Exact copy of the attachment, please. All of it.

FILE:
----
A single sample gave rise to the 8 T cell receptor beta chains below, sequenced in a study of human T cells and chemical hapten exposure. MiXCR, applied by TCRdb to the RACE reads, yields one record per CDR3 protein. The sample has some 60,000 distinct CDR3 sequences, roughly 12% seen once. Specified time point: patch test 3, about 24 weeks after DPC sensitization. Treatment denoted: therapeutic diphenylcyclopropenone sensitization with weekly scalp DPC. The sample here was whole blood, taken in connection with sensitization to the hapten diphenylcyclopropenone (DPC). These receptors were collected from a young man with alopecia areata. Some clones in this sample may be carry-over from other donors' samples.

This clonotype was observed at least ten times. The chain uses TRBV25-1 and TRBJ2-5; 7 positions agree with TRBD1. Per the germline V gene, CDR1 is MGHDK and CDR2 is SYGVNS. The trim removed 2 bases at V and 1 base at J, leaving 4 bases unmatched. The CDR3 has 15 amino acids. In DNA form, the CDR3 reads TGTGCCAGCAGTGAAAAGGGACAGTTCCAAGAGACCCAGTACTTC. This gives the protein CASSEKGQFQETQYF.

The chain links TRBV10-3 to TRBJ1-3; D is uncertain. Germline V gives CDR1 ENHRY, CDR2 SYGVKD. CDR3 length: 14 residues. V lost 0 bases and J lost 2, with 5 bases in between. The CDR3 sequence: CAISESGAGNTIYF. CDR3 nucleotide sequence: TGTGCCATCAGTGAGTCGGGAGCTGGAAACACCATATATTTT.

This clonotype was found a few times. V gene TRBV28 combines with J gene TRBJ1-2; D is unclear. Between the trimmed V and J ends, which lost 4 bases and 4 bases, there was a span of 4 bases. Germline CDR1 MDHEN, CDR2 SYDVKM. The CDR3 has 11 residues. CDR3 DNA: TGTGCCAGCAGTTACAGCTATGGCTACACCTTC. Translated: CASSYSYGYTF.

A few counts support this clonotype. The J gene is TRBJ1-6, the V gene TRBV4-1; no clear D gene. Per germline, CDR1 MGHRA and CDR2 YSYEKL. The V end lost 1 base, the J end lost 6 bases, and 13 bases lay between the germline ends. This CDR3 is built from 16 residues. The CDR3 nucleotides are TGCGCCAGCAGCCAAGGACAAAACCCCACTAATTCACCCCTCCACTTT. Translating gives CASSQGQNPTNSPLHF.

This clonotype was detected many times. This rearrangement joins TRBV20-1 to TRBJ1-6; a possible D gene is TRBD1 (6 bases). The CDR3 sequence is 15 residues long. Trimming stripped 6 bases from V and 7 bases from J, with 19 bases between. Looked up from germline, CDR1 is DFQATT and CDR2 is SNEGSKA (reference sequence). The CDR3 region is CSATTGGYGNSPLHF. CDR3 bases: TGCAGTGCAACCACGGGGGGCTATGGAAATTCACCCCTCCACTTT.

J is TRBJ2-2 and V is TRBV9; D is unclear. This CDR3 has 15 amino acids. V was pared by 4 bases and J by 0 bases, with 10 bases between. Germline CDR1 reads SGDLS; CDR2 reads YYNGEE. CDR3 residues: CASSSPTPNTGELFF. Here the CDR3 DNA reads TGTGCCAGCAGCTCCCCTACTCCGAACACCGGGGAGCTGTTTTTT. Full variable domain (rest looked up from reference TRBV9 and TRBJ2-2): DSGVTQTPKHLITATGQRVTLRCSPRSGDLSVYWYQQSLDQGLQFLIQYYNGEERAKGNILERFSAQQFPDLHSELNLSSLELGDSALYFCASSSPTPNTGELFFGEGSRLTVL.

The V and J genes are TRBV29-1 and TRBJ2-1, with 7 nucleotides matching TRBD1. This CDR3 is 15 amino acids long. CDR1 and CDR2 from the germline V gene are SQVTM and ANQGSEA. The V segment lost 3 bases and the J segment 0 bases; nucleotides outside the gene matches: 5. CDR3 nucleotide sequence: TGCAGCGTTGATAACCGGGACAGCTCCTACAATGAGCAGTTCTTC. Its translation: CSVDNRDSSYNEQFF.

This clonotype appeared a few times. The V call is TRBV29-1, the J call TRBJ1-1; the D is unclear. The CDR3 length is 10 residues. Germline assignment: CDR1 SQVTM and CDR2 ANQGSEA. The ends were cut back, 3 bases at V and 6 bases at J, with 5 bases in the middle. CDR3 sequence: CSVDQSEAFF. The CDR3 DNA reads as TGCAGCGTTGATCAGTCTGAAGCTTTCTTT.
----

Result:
A single sample gave rise to the 8 T cell receptor beta chains below, sequenced in a study of human T cells and chemical hapten exposure. MiXCR, applied by TCRdb to the RACE reads, yields one record per CDR3 protein. The sample has some 60,000 distinct CDR3 sequences, roughly 12% seen once. Specified time point: patch test 3, about 24 weeks after DPC sensitization. Treatment denoted: therapeutic diphenylcyclopropenone sensitization with weekly scalp DPC. The sample here was whole blood, taken in connection with sensitization to the hapten diphenylcyclopropenone (DPC). These receptors were collected from a young man with alopecia areata. Some clones in this sample may be carry-over from other donors' samples.

This clonotype was observed at least ten times. The chain uses TRBV25-1 and TRBJ2-5; 7 positions agree with TRBD1. Per the germline V gene, CDR1 is MGHDK and CDR2 is SYGVNS. The trim removed 2 bases at V and 1 base at J, leaving 4 bases unmatched. The CDR3 has 15 amino acids. In DNA form, the CDR3 reads TGTGCCAGCAGTGAAAAGGGACAGTTCCAAGAGACCCAGTACTTC. This gives the protein CASSEKGQFQETQYF.

The chain links TRBV10-3 to TRBJ1-3; D is uncertain. Germline V gives CDR1 ENHRY, CDR2 SYGVKD. CDR3 length: 14 residues. V lost 0 bases and J lost 2, with 5 bases in between. The CDR3 sequence: CAISESGAGNTIYF. CDR3 nucleotide sequence: TGTGCCATCAGTGAGTCGGGAGCTGGAAACACCATATATTTT.

This clonotype was found a few times. V gene TRBV28 combines with J gene TRBJ1-2; D is unclear. Between the trimmed V and J ends, which lost 4 bases and 4 bases, there was a span of 4 bases. Germline CDR1 MDHEN, CDR2 SYDVKM. The CDR3 has 11 residues. CDR3 DNA: TGTGCCAGCAGTTACAGCTATGGCTACACCTTC. Translated: CASSYSYGYTF.

A few counts support this clonotype. The J gene is TRBJ1-6, the V gene TRBV4-1; no clear D gene. Per germline, CDR1 MGHRA and CDR2 YSYEKL. The V end lost 1 base, the J end lost 6 bases, and 13 bases lay between the germline ends. This CDR3 is built from 16 residues. The CDR3 nucleotides are TGCGCCAGCAGCCAAGGACAAAACCCCACTAATTCACCCCTCCACTTT. Translating gives CASSQGQNPTNSPLHF.

This clonotype was detected many times. This rearrangement joins TRBV20-1 to TRBJ1-6; a possible D gene is TRBD1 (6 bases). The CDR3 sequence is 15 residues long. Trimming stripped 6 bases from V and 7 bases from J, with 19 bases between. Looked up from germline, CDR1 is DFQATT and CDR2 is SNEGSKA (reference sequence). The CDR3 region is CSATTGGYGNSPLHF. CDR3 bases: TGCAGTGCAACCACGGGGGGCTATGGAAATTCACCCCTCCACTTT.

J is TRBJ2-2 and V is TRBV9; D is unclear. This CDR3 has 15 amino acids. V was pared by 4 bases and J by 0 bases, with 10 bases between. Germline CDR1 reads SGDLS; CDR2 reads YYNGEE. CDR3 residues: CASSSPTPNTGELFF. Here the CDR3 DNA reads TGTGCCAGCAGCTCCCCTACTCCGAACACCGGGGAGCTGTTTTTT. Full variable domain (rest looked up from reference TRBV9 and TRBJ2-2): DSGVTQTPKHLITATGQRVTLRCSPRSGDLSVYWYQQSLDQGLQFLIQYYNGEERAKGNILERFSAQQFPDLHSELNLSSLELGDSALYFCASSSPTPNTGELFFGEGSRLTVL.

The V and J genes are TRBV29-1 and TRBJ2-1, with 7 nucleotides matching TRBD1. This CDR3 is 15 amino acids long. CDR1 and CDR2 from the germline V gene are SQVTM and ANQGSEA. The V segment lost 3 bases and the J segment 0 bases; nucleotides outside the gene matches: 5. CDR3 nucleotide sequence: TGCAGCGTTGATAACCGGGACAGCTCCTACAATGAGCAGTTCTTC. Its translation: CSVDNRDSSYNEQFF.

This clonotype appeared a few times. The V call is TRBV29-1, the J call TRBJ1-1; the D is unclear. The CDR3 length is 10 residues. Germline assignment: CDR1 SQVTM and CDR2 ANQGSEA. The ends were cut back, 3 bases at V and 6 bases at J, with 5 bases in the middle. CDR3 sequence: CSVDQSEAFF. The CDR3 DNA reads as TGCAGCGTTGATCAGTCTGAAGCTTTCTTT.